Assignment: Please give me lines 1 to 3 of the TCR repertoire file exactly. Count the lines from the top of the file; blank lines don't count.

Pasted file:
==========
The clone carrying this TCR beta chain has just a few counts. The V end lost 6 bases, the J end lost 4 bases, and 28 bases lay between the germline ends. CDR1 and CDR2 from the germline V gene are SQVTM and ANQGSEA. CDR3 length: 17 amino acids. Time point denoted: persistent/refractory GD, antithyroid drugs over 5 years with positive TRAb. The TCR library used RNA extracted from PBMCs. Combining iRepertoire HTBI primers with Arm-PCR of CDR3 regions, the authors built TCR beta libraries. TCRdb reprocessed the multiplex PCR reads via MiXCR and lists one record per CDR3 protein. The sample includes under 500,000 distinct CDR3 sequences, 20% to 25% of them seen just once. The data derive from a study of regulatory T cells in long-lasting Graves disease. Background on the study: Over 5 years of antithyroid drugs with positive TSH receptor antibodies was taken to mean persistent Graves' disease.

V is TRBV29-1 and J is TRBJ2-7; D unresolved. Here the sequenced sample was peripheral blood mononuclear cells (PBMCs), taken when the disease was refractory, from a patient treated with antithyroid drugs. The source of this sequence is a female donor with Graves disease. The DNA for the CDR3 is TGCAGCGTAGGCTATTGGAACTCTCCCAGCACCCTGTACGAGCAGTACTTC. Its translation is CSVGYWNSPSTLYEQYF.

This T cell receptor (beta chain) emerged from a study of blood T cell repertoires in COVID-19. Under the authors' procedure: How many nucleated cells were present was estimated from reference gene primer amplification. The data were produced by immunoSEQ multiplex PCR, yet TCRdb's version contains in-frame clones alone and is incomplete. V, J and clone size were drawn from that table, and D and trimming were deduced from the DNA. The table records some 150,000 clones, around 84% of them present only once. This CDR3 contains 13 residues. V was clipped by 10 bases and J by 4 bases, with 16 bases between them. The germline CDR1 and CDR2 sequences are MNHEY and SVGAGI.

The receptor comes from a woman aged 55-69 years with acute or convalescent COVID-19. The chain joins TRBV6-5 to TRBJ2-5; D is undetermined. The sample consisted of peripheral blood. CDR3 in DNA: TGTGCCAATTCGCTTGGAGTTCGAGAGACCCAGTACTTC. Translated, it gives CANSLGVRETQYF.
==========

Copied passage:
The clone carrying this TCR beta chain has just a few counts. The V end lost 6 bases, the J end lost 4 bases, and 28 bases lay between the germline ends. CDR1 and CDR2 from the germline V gene are SQVTM and ANQGSEA. CDR3 length: 17 amino acids. Time point denoted: persistent/refractory GD, antithyroid drugs over 5 years with positive TRAb. The TCR library used RNA extracted from PBMCs. Combining iRepertoire HTBI primers with Arm-PCR of CDR3 regions, the authors built TCR beta libraries. TCRdb reprocessed the multiplex PCR reads via MiXCR and lists one record per CDR3 protein. The sample includes under 500,000 distinct CDR3 sequences, 20% to 25% of them seen just once. The data derive from a study of regulatory T cells in long-lasting Graves disease. Background on the study: Over 5 years of antithyroid drugs with positive TSH receptor antibodies was taken to mean persistent Graves' disease.

V is TRBV29-1 and J is TRBJ2-7; D unresolved. Here the sequenced sample was peripheral blood mononuclear cells (PBMCs), taken when the disease was refractory, from a patient treated with antithyroid drugs. The source of this sequence is a female donor with Graves disease. The DNA for the CDR3 is TGCAGCGTAGGCTATTGGAACTCTCCCAGCACCCTGTACGAGCAGTACTTC. Its translation is CSVGYWNSPSTLYEQYF.

This T cell receptor (beta chain) emerged from a study of blood T cell repertoires in COVID-19. Under the authors' procedure: How many nucleated cells were present was estimated from reference gene primer amplification. The data were produced by immunoSEQ multiplex PCR, yet TCRdb's version contains in-frame clones alone and is incomplete. V, J and clone size were drawn from that table, and D and trimming were deduced from the DNA. The table records some 150,000 clones, around 84% of them present only once. This CDR3 contains 13 residues. V was clipped by 10 bases and J by 4 bases, with 16 bases between them. The germline CDR1 and CDR2 sequences are MNHEY and SVGAGI.